TO add more, some services and platforms, e.g. Spotify work offline (airplane mode), meaning, you can logout or login and play your favorite music and songs from your personal lists. Once online, the app reconnects and checks for any updates or anything that might be useful.

  • So how does Facebook app in iOS for allow log out without internet connection and when internet connection backs again, you won't receive push notifications in that device.
    – rhdez.g
    May 5, 2017 at 19:19
  • ^ Ask Facebook? BTW they update their code often, so how it works can change overnight. I would take a guess that they make sure that the logout request gets through the next time possible while enacting a superficial client-side logout in the meantime. They may also route all push-notifications through their client-side code, making it possible to omit the display of push-notifications under certain conditions.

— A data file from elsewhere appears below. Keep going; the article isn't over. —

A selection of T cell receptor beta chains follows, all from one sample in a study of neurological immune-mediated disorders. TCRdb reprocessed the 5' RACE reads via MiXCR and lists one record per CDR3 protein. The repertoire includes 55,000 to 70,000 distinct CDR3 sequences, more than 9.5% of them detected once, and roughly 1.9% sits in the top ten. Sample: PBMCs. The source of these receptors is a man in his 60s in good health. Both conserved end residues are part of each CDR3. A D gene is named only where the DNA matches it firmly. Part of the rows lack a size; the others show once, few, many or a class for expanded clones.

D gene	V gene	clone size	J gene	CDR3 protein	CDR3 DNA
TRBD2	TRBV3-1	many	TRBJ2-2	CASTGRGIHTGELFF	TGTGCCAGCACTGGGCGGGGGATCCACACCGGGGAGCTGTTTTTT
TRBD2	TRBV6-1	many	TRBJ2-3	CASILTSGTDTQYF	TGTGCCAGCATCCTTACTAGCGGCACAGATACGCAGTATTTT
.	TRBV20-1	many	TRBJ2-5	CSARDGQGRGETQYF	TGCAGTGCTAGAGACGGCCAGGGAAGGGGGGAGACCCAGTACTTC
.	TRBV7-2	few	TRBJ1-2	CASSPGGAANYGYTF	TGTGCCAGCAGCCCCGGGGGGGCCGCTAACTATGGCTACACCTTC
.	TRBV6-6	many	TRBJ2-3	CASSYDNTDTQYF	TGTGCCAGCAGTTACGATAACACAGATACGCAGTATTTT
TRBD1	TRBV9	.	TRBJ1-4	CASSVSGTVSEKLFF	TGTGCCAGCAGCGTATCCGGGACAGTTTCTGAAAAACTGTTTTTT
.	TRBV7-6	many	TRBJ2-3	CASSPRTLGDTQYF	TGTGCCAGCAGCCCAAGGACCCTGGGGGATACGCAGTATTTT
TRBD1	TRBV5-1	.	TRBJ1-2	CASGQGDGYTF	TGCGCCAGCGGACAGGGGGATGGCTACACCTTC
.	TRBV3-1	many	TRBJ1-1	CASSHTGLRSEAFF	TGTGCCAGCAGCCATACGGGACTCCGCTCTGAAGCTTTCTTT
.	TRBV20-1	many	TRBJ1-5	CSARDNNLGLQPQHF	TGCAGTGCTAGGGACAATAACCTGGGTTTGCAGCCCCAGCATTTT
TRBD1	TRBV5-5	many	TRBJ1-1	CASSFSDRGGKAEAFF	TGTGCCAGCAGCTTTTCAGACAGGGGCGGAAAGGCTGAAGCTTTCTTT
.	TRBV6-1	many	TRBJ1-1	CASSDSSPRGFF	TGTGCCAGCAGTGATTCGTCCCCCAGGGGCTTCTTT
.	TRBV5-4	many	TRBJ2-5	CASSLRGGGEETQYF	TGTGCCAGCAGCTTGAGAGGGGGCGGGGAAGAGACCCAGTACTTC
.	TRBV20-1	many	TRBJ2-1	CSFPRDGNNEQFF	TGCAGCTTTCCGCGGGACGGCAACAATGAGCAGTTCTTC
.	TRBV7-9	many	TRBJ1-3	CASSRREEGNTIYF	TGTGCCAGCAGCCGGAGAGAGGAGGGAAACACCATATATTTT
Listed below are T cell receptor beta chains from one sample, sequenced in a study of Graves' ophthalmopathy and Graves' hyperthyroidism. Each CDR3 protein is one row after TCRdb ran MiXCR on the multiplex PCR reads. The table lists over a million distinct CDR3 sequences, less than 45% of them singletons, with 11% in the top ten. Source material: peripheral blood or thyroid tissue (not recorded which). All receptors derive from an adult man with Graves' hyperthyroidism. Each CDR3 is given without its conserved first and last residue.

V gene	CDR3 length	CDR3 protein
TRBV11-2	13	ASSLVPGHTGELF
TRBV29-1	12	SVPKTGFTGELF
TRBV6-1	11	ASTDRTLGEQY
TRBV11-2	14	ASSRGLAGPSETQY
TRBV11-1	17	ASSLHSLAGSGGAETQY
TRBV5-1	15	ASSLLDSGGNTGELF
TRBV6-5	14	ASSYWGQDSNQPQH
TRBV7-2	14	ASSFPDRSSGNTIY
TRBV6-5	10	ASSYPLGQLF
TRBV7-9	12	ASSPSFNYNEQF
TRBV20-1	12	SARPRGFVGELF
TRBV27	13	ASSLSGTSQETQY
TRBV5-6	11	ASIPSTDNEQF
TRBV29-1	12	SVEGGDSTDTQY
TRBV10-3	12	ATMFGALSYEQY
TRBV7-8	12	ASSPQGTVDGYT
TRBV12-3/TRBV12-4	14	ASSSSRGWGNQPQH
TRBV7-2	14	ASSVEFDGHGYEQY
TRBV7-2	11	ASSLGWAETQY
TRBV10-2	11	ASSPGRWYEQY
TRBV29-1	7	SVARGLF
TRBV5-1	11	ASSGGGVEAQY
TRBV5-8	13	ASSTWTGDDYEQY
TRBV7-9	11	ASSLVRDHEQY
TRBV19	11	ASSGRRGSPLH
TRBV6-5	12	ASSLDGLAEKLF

– straya
    Dec 7, 2020 at 23:52

For security and privacy reasons. Yes, they should be.


You need to identify risks and base your approach around that, the advice you'll get from a UX forum will typically lack acknowledgement of some of the internal workings and edge-cases (superficial, if you like).

I assume you are talking mobile, since you mention push-notification device registration.

Why are you providing a sign-out feature to the User? (please answer that, I am always interested to know exactly why)

If receipt of push-notifications after an attempted logout continues, and those contain private or sensitive information = a risk!

If a phone is sold or loaned after an attempted logout that sees another person able to subsequently take control of the account = a risk! Really, everyone should be factory-resetting before selling, so user education is the way to tackle that (as is done with Phishing). Also Apple and Google provide Lost Phone features, those exist to mitigate against the stolen/lost phone scenario and do it a lot better than expecting the user to pre-empt the unfortunate situation by aggressively logging out of your system.

My advice is, careful consider your rationale for providing a sign-out feature in the first place, if you decide it is important then make sure it works. That means retrying when a user attempts it but it fails, local Notifications can inform the User of the problem but the system shouldn't leave it up to the user to manage the problem (why write software and read UX forums if you can't auto-retry on behalf of the user?)